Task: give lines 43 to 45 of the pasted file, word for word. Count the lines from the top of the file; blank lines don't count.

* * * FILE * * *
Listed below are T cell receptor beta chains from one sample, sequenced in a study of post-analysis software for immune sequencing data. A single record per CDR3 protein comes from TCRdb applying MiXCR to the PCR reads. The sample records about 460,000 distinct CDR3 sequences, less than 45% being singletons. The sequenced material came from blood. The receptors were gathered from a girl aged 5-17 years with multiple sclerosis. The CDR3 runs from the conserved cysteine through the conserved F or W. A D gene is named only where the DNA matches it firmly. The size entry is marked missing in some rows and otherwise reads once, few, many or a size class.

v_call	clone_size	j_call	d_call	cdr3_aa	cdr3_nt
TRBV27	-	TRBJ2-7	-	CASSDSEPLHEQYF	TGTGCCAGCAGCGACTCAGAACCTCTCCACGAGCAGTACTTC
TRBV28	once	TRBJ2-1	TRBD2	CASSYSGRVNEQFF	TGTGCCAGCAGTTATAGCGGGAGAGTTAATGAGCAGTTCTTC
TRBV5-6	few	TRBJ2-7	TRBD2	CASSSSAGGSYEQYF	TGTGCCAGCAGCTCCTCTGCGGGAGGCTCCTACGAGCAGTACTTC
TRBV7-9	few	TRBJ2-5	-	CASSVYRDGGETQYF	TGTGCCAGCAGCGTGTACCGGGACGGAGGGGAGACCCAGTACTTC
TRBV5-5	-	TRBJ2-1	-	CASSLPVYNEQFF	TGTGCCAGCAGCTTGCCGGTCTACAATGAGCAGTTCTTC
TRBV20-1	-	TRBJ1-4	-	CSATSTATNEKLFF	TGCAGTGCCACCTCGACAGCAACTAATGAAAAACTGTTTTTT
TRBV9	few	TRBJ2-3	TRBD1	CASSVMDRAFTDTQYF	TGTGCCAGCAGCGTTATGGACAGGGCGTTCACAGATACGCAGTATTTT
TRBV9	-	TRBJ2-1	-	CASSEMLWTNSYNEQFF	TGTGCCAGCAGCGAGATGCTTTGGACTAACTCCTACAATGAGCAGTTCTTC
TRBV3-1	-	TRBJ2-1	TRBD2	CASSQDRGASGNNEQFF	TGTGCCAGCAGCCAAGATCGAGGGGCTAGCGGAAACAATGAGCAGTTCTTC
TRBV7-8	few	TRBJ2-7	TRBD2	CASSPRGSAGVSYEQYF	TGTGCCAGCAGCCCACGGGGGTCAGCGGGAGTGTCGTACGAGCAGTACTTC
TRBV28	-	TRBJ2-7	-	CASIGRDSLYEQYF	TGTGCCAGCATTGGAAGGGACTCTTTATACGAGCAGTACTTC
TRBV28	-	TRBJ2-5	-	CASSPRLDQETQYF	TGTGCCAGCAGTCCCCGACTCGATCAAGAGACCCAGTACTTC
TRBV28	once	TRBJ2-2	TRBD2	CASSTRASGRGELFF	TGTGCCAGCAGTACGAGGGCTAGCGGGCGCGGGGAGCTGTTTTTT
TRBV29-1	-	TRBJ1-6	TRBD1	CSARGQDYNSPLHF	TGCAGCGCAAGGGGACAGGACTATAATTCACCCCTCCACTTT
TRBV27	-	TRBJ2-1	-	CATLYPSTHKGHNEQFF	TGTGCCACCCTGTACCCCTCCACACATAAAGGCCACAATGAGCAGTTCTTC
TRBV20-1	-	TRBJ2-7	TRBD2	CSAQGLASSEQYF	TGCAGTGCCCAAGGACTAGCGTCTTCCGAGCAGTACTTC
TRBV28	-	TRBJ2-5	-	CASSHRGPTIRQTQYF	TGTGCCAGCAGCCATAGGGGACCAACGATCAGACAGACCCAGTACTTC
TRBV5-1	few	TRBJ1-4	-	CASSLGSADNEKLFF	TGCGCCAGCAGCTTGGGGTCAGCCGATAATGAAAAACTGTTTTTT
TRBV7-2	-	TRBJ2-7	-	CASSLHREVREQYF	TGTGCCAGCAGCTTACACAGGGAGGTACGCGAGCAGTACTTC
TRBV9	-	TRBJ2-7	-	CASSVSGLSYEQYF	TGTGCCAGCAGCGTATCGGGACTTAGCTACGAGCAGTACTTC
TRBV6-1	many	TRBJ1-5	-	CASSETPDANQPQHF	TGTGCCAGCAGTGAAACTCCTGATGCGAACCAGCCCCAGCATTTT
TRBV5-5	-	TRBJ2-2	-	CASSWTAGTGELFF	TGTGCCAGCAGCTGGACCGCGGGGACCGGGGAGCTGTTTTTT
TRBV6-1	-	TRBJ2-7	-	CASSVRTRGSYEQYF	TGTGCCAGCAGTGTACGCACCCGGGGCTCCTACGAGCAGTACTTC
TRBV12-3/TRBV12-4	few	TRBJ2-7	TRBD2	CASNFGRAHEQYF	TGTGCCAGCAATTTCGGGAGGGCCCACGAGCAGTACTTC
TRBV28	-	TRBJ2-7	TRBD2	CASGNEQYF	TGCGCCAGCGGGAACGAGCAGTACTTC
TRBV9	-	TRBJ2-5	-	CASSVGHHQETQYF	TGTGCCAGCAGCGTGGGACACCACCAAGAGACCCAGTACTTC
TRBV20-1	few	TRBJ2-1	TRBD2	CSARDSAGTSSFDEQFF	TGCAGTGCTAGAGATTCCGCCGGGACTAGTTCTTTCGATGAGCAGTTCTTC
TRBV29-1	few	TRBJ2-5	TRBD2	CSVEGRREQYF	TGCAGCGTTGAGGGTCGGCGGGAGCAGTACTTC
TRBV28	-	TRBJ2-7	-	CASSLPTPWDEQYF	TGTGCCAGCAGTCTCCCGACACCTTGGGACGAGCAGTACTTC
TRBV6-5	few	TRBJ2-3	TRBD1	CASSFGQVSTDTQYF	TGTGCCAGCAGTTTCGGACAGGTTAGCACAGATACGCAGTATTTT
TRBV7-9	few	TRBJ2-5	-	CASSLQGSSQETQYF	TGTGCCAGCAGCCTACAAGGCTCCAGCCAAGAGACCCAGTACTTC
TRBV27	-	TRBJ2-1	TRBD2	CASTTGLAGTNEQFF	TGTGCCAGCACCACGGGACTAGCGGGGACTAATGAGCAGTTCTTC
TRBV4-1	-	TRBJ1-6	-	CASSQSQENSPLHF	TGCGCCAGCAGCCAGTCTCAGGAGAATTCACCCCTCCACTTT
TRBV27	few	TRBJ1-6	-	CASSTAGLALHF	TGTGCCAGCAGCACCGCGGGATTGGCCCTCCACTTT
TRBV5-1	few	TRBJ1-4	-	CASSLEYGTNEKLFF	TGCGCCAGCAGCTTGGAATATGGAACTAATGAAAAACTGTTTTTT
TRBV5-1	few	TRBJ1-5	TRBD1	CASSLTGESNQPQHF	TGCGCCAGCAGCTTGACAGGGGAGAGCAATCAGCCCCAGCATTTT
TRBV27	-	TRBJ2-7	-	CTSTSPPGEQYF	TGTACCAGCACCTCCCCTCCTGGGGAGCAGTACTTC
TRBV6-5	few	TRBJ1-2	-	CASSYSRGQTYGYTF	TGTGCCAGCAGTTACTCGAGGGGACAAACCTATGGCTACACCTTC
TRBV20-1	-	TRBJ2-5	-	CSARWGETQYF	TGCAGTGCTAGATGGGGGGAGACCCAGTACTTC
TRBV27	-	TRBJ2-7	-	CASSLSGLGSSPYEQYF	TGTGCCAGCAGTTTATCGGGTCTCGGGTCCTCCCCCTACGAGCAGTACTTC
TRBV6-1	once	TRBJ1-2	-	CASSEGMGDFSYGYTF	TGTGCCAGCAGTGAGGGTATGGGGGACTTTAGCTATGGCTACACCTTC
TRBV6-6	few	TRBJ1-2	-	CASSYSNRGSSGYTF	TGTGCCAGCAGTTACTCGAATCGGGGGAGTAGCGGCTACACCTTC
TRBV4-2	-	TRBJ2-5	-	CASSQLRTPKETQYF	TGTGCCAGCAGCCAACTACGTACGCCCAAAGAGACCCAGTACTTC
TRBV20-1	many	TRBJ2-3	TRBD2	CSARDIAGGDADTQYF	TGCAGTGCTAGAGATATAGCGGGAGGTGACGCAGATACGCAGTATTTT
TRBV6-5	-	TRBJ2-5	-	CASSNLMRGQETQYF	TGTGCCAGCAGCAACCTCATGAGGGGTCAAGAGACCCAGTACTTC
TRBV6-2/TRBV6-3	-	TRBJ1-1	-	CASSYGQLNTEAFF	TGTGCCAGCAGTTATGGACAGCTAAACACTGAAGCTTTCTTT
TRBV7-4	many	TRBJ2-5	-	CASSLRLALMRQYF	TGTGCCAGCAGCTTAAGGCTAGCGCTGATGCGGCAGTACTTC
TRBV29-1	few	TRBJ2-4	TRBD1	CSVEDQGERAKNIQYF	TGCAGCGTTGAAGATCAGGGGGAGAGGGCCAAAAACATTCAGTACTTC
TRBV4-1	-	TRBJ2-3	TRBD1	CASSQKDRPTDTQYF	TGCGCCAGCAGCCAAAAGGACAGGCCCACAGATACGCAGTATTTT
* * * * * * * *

TRBV6-1	once	TRBJ1-2	-	CASSEGMGDFSYGYTF	TGTGCCAGCAGTGAGGGTATGGGGGACTTTAGCTATGGCTACACCTTC
TRBV6-6	few	TRBJ1-2	-	CASSYSNRGSSGYTF	TGTGCCAGCAGTTACTCGAATCGGGGGAGTAGCGGCTACACCTTC
TRBV4-2	-	TRBJ2-5	-	CASSQLRTPKETQYF	TGTGCCAGCAGCCAACTACGTACGCCCAAAGAGACCCAGTACTTC